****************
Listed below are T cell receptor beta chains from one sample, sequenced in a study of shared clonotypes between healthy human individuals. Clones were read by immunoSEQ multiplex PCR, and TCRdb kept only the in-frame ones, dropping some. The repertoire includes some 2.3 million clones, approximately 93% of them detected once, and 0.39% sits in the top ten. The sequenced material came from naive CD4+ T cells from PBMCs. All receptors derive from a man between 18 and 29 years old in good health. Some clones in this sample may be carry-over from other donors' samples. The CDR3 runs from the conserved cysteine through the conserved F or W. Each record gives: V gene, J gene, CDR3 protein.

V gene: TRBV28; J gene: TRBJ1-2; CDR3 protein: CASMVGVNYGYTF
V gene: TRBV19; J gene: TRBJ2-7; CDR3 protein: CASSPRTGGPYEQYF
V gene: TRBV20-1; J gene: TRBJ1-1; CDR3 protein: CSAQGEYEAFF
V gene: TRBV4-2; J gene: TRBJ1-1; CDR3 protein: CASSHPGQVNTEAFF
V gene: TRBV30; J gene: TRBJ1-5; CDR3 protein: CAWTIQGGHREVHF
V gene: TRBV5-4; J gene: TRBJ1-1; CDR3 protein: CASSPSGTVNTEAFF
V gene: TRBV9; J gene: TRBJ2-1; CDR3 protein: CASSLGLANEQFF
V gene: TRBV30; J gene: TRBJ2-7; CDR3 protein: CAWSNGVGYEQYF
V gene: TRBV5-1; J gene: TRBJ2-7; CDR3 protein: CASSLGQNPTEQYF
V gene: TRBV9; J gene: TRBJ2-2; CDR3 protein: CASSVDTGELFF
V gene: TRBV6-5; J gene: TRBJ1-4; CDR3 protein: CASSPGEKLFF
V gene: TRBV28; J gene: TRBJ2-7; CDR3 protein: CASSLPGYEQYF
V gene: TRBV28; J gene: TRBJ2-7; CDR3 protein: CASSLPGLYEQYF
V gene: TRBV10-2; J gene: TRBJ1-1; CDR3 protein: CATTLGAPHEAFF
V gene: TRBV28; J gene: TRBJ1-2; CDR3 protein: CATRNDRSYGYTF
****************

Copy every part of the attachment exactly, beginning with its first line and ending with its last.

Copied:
Listed below are T cell receptor beta chains from one sample, sequenced in a study of shared clonotypes between healthy human individuals. Clones were read by immunoSEQ multiplex PCR, and TCRdb kept only the in-frame ones, dropping some. The repertoire includes some 2.3 million clones, approximately 93% of them detected once, and 0.39% sits in the top ten. The sequenced material came from naive CD4+ T cells from PBMCs. All receptors derive from a man between 18 and 29 years old in good health. Some clones in this sample may be carry-over from other donors' samples. The CDR3 runs from the conserved cysteine through the conserved F or W. Each record gives: V gene, J gene, CDR3 protein.

V gene: TRBV28; J gene: TRBJ1-2; CDR3 protein: CASMVGVNYGYTF
V gene: TRBV19; J gene: TRBJ2-7; CDR3 protein: CASSPRTGGPYEQYF
V gene: TRBV20-1; J gene: TRBJ1-1; CDR3 protein: CSAQGEYEAFF
V gene: TRBV4-2; J gene: TRBJ1-1; CDR3 protein: CASSHPGQVNTEAFF
V gene: TRBV30; J gene: TRBJ1-5; CDR3 protein: CAWTIQGGHREVHF
V gene: TRBV5-4; J gene: TRBJ1-1; CDR3 protein: CASSPSGTVNTEAFF
V gene: TRBV9; J gene: TRBJ2-1; CDR3 protein: CASSLGLANEQFF
V gene: TRBV30; J gene: TRBJ2-7; CDR3 protein: CAWSNGVGYEQYF
V gene: TRBV5-1; J gene: TRBJ2-7; CDR3 protein: CASSLGQNPTEQYF
V gene: TRBV9; J gene: TRBJ2-2; CDR3 protein: CASSVDTGELFF
V gene: TRBV6-5; J gene: TRBJ1-4; CDR3 protein: CASSPGEKLFF
V gene: TRBV28; J gene: TRBJ2-7; CDR3 protein: CASSLPGYEQYF
V gene: TRBV28; J gene: TRBJ2-7; CDR3 protein: CASSLPGLYEQYF
V gene: TRBV10-2; J gene: TRBJ1-1; CDR3 protein: CATTLGAPHEAFF
V gene: TRBV28; J gene: TRBJ1-2; CDR3 protein: CATRNDRSYGYTF